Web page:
Thursday, July 16, 2009

Getting Information Gathering Right

Have you noticed that most clients hate the information gathering stage? You may want to do detailed research and have answers to all your queries before you propose a solution, but several clients wonder "Why are they over doing it?" Have you experienced this? What could be the reasons for this?
  1. The information we ask is common sense to them and therefore, they wonder why you haven't figured it out yourself.
  2. They wonder how certain information is going to help you design the training program and therefore, they feel that you are asking way too many irrelevant questions.
  3. They have sent you all the documents but they feel you have not read them and that you continue to ask the same questions.
  4. My previous vendor did not bother me with a third degree. Why are these people wasting my time?
Why is information gathering important?
  • Anyone can design a training program based on documents shared by the client, but getting the right information will help you design a training program that will make a difference. You are expected to deliver an effective training program. How are you going to do so without understanding the organization and its employees?
  • This stage also plays a crucial role in building credibility, trust, and rapport with the client. This is the instance where your team gets to interact and make an impression with the client.
  • It helps clearly understand the reality. All misconception, ambiguity is discarded right at the beginning.
On some accounts the client are right. What can you do to ensure that information gathering stage is effective.
  1. Ensure that you keep it short. If this stage takes too long to close, it is bound to test the client's patience. They want to see solutions and results. The faster you propose a solution the better. Avoid long breaks between meetings. Ensure that you get the information you need over a short span of time. Also, ensure that you make good use of the time allotted to you by the client.
  2. Fix an agenda for the meeting. Ensure that the client knows in advance what the goal of the meeting is. This will give them time to prepare for the meeting. They will be able to answer your queries immediately.
  3. Ask the right questions. Do not have a standard list of questions and ask all your clients the same questions. Each project is different. You need to modify your questions as per the need. Remove the irrelevant questions and stick to the ones that will provide you valuable information to move ahead.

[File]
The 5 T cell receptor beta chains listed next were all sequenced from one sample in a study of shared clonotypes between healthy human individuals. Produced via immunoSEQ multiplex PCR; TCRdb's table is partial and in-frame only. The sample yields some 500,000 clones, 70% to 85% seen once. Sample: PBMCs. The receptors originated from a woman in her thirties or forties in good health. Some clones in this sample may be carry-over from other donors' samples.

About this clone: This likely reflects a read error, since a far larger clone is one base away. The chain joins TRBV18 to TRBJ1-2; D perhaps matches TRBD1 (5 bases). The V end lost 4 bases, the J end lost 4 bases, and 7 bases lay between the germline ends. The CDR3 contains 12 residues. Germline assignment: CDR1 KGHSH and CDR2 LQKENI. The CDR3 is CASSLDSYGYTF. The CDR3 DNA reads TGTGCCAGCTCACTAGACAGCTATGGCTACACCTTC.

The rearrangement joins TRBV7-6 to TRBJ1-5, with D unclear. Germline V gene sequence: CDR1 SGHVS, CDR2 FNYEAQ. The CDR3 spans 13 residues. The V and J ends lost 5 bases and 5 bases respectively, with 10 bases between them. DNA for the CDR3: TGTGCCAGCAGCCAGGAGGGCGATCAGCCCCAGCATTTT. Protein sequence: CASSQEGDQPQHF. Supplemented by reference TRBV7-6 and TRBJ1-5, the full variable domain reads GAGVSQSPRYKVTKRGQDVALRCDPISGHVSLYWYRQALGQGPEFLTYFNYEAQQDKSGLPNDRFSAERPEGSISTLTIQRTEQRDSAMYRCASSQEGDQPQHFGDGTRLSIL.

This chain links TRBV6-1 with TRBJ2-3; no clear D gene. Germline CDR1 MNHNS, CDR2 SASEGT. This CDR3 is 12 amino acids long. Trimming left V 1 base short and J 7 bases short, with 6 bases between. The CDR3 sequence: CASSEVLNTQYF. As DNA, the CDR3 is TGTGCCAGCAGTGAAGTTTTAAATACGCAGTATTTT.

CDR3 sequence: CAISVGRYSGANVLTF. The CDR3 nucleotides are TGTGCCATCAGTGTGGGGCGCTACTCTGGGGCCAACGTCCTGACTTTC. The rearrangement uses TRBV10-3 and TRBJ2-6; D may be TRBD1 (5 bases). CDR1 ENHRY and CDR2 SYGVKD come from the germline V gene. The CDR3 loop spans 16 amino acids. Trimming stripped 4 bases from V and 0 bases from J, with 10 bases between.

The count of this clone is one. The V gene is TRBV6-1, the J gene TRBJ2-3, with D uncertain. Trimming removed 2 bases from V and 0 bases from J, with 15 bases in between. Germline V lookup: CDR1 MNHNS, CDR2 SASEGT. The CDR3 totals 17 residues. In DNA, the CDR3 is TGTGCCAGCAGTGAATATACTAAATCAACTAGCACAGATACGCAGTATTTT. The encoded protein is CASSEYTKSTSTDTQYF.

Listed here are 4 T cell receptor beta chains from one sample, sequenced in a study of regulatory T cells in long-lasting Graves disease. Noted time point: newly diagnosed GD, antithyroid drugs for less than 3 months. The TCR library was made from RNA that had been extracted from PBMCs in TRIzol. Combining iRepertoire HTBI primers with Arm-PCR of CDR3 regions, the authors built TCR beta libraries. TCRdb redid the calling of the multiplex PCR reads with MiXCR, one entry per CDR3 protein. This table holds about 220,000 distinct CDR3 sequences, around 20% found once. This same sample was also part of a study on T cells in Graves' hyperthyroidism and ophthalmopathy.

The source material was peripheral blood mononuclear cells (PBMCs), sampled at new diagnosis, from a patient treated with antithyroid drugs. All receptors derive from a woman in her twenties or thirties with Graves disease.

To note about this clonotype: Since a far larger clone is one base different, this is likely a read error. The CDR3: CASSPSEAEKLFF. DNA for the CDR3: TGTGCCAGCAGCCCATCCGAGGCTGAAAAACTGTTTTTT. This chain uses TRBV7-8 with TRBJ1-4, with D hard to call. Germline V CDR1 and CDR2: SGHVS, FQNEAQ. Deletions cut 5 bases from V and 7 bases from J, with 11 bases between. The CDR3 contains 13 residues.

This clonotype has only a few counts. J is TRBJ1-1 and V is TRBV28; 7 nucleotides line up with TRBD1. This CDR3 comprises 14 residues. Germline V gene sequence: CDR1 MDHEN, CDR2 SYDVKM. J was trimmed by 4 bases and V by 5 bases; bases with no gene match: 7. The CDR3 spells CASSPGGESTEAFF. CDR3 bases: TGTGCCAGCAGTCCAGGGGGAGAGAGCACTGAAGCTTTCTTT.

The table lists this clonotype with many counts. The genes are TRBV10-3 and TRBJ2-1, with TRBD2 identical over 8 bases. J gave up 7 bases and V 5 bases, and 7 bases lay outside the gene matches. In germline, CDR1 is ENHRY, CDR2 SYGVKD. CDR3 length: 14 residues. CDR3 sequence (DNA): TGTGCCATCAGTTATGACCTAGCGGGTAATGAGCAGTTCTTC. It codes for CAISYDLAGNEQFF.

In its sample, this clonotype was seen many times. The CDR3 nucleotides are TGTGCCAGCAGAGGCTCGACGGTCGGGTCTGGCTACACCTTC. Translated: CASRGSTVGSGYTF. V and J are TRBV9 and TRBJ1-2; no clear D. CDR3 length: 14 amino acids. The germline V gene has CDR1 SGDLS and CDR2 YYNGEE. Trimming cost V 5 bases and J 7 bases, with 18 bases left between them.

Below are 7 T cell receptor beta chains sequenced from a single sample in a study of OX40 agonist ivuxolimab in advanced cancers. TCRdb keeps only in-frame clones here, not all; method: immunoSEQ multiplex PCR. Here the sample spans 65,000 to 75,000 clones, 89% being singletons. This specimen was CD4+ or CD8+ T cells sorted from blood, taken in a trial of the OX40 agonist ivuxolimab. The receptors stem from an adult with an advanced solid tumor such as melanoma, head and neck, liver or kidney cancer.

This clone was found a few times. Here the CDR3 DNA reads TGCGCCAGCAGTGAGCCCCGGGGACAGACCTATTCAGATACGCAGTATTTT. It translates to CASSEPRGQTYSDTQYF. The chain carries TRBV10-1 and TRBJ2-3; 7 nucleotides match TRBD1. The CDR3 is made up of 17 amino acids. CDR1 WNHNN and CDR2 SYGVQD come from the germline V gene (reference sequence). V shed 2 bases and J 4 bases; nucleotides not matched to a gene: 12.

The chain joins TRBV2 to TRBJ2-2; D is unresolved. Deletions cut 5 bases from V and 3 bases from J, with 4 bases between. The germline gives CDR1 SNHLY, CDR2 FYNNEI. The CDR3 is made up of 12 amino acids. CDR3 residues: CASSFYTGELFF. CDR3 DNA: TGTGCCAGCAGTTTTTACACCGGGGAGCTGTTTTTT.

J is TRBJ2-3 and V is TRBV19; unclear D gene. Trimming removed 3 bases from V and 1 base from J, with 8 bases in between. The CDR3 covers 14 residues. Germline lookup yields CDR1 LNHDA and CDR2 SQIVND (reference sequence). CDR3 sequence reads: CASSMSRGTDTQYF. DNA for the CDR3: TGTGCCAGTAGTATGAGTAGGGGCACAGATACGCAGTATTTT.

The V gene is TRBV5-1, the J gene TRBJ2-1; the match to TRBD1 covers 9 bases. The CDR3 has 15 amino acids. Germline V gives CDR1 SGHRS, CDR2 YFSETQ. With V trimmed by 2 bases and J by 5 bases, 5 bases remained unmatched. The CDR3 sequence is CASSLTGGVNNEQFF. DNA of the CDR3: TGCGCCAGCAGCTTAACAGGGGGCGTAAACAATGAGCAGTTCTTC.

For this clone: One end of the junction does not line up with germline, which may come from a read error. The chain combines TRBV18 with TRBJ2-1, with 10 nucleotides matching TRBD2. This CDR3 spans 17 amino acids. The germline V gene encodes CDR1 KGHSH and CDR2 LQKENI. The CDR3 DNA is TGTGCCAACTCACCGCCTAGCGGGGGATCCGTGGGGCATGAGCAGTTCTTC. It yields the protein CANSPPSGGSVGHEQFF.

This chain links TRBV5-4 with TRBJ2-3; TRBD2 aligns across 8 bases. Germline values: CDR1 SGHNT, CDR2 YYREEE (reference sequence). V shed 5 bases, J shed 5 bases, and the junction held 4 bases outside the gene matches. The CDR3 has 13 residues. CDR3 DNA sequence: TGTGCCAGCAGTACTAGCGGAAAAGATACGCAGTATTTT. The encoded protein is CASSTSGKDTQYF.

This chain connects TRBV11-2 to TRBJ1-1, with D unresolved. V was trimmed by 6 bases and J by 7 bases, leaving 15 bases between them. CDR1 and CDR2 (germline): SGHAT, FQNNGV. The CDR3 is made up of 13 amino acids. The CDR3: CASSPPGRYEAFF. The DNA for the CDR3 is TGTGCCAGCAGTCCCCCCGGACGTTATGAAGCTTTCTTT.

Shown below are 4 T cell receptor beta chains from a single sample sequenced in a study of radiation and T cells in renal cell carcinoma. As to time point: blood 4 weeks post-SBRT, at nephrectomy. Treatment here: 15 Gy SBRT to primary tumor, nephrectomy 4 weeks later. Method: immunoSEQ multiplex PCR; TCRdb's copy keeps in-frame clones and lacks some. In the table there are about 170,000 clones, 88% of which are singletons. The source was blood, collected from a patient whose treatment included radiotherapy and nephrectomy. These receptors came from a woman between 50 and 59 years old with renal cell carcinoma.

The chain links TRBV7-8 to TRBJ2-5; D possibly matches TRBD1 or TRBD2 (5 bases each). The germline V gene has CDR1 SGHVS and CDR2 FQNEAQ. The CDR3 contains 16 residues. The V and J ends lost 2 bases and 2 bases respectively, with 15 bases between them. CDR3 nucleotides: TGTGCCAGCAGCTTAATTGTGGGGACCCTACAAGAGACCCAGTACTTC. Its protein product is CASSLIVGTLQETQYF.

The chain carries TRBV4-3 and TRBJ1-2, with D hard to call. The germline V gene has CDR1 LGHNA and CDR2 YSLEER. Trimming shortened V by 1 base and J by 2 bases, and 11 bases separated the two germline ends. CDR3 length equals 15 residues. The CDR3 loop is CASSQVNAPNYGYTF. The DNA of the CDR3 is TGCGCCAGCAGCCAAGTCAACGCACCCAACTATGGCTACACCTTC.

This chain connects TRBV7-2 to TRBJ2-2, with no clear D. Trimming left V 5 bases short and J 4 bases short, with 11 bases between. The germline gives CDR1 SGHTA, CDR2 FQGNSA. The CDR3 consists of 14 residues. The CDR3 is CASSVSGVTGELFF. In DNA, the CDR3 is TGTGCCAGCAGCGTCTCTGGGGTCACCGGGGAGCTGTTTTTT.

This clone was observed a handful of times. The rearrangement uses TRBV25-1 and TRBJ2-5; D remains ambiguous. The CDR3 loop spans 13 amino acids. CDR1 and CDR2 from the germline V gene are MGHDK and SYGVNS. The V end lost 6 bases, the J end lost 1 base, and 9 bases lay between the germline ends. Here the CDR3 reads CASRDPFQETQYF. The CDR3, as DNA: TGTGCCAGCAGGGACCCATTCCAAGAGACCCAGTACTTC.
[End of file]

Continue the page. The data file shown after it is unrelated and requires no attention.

4. Ensure that you read all the documents shared by the client. It is a bad idea to think that you can get the information directly from the client and therefore, avoid reading the documents. Clients will be offended if they realize that you have not read the information they shared.
  5. Do not ask the same questions over and over again. Get your question right and record the answer.
  6. Do not introduce new team members halfway through the information gathering stage. If you do, ensure that they are briefed well. Else, they are going to ask the same questions and it may be difficult for them to catch up.
  7. Explain the rationale for the questions. This will help clients understand why you need this information. It will help them see that you are not over doing it but just doing your job right.


Geeta Bose said...

Very apt article Archie. We have seen from our experience that information gathered during the information gathering phase has played a critical part in designing effective training. I would like to add a couple of points to your list.
a. Sign an NDA with your client and ask them to share any research or brainstorming that they have already done for the upcoming project.
b. Do not undermine the importance of this phase by asking clients to provide details because its a part of the process.
c. Adopt difference approaches to gather information from your clients. You can set up a telecon, send worksheets or documents to fill out, or meet in person to gather information.
d. Ensure that you gather information from the stakeholders (who is paying you for the training), trainers (who will plan/implement/deliver the training from the clients side), and client's technical team (if you are designing an online training).

Archana Narayan said...

Thanks Geeta for adding to my list! Valuable points to make my list complete :)